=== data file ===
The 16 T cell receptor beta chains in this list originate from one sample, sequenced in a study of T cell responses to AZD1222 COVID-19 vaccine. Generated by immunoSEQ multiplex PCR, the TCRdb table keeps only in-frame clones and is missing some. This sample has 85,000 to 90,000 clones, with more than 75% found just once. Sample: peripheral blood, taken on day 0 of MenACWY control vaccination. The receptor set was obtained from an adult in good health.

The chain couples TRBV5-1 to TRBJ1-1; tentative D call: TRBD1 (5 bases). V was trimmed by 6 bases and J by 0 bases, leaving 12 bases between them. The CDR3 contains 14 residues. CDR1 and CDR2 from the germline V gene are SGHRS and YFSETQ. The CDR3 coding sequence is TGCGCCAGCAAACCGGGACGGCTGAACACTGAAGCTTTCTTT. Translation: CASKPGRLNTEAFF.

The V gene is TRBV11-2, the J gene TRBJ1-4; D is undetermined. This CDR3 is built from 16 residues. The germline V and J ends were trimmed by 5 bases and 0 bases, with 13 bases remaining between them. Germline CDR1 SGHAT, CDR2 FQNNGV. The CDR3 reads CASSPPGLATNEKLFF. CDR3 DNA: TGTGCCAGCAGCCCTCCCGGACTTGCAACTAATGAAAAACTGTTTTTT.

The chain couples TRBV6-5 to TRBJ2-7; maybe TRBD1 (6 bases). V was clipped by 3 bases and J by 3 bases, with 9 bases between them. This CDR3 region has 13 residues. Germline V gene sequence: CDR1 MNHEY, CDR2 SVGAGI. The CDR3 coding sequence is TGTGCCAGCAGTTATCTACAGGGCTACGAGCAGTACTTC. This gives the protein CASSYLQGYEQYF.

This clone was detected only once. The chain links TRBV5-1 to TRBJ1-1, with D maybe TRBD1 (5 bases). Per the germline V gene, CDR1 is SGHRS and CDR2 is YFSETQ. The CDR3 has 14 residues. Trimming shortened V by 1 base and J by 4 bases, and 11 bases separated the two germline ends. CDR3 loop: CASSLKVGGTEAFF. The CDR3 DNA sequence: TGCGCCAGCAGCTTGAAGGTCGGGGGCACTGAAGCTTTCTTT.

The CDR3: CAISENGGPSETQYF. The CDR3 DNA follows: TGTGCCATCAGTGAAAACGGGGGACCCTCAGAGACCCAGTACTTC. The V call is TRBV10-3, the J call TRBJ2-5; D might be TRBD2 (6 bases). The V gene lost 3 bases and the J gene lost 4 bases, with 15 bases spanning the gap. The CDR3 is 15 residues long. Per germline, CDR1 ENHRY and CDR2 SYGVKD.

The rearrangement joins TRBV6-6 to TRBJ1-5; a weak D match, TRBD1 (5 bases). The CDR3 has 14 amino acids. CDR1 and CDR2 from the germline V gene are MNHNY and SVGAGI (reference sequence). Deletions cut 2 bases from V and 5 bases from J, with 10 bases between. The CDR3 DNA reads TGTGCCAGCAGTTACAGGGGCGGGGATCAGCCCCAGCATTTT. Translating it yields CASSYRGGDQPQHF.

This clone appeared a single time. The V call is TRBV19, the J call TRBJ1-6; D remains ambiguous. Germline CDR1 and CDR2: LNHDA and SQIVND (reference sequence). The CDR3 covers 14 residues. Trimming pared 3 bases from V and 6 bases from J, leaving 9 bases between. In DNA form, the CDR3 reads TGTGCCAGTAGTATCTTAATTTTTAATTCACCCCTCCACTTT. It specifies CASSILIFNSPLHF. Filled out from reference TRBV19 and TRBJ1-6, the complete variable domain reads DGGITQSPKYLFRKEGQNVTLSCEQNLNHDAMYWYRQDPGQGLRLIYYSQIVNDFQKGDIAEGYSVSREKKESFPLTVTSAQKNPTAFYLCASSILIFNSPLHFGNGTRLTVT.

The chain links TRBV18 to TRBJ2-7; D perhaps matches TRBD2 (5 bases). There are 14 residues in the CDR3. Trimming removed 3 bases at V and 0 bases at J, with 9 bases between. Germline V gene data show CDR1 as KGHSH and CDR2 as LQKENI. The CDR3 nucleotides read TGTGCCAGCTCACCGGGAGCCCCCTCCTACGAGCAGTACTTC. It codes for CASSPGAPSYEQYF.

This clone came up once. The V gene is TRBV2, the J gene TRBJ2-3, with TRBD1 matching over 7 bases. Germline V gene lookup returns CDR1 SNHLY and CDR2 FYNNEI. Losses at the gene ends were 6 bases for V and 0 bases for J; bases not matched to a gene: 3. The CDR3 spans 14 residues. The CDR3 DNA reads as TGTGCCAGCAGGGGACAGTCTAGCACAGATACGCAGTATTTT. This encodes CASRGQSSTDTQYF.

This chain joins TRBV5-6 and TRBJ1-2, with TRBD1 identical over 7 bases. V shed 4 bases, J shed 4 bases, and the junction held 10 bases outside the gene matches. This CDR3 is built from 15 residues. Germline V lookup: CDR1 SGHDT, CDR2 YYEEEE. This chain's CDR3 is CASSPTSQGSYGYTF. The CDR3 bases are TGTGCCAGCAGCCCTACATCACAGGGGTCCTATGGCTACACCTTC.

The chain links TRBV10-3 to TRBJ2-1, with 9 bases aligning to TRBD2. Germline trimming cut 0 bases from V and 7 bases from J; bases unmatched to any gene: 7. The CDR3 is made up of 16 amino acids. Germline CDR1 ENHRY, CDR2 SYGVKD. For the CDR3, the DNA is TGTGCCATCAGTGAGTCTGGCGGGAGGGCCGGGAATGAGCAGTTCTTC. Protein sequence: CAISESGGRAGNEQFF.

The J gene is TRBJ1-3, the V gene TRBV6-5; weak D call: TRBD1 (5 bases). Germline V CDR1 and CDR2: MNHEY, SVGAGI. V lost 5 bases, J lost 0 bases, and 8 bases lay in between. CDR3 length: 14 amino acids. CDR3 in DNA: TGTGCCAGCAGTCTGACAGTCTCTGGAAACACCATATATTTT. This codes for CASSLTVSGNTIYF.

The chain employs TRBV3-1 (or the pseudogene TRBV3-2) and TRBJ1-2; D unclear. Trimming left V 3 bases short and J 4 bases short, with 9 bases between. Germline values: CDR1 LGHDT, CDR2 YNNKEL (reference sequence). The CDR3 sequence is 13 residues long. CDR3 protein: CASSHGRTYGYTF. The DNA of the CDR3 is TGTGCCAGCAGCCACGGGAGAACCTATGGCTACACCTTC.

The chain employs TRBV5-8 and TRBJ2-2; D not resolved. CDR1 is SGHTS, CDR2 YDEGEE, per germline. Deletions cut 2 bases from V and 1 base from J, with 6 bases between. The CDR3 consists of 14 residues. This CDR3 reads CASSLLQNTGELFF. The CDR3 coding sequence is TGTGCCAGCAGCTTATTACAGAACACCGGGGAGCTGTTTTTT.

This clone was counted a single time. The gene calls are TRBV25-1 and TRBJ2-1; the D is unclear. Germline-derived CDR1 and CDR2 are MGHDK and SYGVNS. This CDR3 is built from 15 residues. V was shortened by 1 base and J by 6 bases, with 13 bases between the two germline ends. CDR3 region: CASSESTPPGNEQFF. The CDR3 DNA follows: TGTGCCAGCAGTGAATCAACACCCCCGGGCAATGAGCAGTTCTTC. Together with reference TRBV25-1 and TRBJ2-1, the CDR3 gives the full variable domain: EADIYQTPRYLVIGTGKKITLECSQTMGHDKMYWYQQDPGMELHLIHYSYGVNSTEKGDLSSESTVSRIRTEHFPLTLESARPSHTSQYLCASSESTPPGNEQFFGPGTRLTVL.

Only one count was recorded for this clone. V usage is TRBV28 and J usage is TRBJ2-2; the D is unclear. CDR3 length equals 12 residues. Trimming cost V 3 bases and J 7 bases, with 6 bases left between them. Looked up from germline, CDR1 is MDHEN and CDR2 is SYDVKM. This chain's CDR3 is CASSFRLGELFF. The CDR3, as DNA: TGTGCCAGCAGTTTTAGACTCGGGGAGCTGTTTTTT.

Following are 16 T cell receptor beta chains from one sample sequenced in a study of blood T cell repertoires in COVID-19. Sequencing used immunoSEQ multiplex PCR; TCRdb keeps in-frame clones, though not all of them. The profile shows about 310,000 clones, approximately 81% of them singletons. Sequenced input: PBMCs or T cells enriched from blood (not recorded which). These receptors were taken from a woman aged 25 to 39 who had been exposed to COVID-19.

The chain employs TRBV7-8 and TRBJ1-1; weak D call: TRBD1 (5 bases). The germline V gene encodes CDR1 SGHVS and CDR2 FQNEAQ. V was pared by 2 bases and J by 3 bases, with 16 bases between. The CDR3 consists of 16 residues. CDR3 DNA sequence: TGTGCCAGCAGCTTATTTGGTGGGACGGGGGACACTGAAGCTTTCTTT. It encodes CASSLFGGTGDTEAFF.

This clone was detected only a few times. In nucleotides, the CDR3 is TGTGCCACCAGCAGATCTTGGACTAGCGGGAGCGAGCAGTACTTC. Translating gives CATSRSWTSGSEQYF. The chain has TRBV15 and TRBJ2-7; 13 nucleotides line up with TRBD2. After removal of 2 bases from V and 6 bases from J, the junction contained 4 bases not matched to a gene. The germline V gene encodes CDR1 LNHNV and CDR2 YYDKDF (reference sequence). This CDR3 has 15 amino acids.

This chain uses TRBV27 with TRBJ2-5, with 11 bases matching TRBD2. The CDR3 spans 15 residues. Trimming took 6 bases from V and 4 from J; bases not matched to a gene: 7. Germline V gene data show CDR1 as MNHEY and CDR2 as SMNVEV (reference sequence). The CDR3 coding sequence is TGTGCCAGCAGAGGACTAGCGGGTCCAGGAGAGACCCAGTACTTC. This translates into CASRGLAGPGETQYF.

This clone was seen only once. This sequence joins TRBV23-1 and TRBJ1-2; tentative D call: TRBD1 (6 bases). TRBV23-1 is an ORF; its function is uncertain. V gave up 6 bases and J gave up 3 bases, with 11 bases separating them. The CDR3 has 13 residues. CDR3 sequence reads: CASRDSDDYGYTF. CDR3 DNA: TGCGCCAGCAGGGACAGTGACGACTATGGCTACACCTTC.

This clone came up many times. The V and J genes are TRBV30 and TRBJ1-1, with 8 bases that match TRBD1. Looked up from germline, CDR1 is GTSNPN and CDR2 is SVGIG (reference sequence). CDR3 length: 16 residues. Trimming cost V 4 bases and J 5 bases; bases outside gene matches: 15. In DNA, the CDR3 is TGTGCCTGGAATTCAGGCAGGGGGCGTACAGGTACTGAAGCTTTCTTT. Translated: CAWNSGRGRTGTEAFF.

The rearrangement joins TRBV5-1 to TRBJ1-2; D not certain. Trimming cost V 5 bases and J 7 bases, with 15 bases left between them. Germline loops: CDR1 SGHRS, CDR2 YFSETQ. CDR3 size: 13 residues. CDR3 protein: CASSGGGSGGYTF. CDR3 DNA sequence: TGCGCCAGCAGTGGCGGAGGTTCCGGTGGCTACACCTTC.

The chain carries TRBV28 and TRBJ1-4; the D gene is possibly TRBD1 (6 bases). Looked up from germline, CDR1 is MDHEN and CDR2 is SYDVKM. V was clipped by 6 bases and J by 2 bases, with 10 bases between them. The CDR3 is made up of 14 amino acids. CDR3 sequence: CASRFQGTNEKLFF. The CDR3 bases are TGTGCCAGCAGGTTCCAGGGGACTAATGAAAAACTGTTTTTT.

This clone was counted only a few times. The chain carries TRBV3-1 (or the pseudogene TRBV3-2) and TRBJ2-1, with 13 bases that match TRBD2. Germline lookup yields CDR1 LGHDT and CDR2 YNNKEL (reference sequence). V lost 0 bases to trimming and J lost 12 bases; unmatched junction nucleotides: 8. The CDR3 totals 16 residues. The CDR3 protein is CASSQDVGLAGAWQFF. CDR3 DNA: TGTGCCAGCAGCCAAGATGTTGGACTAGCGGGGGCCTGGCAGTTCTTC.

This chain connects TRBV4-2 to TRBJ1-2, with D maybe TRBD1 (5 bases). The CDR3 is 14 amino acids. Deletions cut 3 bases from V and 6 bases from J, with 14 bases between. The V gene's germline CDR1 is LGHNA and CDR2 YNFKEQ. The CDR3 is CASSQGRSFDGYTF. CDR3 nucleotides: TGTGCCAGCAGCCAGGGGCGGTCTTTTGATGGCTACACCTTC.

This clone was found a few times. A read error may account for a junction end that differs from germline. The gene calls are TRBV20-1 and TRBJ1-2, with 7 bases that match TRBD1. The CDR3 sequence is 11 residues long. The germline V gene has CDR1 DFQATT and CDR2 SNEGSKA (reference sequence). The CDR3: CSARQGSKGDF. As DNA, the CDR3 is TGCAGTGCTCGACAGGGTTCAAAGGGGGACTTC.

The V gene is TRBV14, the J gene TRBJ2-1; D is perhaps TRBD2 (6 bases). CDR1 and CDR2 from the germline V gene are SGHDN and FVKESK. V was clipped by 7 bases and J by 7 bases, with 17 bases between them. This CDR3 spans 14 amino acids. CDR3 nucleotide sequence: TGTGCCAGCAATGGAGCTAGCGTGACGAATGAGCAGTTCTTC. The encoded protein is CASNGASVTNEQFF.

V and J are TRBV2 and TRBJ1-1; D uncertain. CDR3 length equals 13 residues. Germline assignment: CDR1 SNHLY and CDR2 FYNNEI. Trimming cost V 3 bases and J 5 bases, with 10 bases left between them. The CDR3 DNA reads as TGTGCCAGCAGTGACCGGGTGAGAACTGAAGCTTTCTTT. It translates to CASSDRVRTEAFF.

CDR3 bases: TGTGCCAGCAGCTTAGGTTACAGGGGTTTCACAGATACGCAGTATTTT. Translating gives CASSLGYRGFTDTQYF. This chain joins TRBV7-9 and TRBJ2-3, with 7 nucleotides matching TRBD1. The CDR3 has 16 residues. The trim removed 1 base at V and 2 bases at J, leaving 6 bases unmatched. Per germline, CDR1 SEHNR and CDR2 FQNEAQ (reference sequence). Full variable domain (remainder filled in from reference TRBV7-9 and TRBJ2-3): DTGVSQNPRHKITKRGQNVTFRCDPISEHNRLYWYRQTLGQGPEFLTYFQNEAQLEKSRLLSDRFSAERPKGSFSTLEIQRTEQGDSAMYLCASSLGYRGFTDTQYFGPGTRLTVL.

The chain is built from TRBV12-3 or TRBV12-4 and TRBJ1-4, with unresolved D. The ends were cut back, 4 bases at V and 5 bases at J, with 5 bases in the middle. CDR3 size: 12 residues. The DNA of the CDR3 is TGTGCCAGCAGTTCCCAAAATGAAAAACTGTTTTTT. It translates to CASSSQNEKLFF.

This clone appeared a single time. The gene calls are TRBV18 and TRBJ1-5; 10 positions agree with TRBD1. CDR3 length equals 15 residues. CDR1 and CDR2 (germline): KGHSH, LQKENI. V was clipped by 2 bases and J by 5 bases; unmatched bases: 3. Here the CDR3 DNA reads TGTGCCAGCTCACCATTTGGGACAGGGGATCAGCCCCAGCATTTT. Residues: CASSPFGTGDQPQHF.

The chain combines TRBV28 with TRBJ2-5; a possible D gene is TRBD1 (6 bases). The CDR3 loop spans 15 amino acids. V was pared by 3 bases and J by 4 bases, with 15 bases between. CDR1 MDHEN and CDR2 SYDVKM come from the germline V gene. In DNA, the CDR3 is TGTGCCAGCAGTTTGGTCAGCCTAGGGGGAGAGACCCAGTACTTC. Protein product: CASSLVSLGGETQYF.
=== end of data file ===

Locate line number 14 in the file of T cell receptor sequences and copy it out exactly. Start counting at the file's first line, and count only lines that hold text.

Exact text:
The chain employs TRBV3-1 (or the pseudogene TRBV3-2) and TRBJ1-2; D unclear. Trimming left V 3 bases short and J 4 bases short, with 9 bases between. Germline values: CDR1 LGHDT, CDR2 YNNKEL (reference sequence). The CDR3 sequence is 13 residues long. CDR3 protein: CASSHGRTYGYTF. The DNA of the CDR3 is TGTGCCAGCAGCCACGGGAGAACCTATGGCTACACCTTC.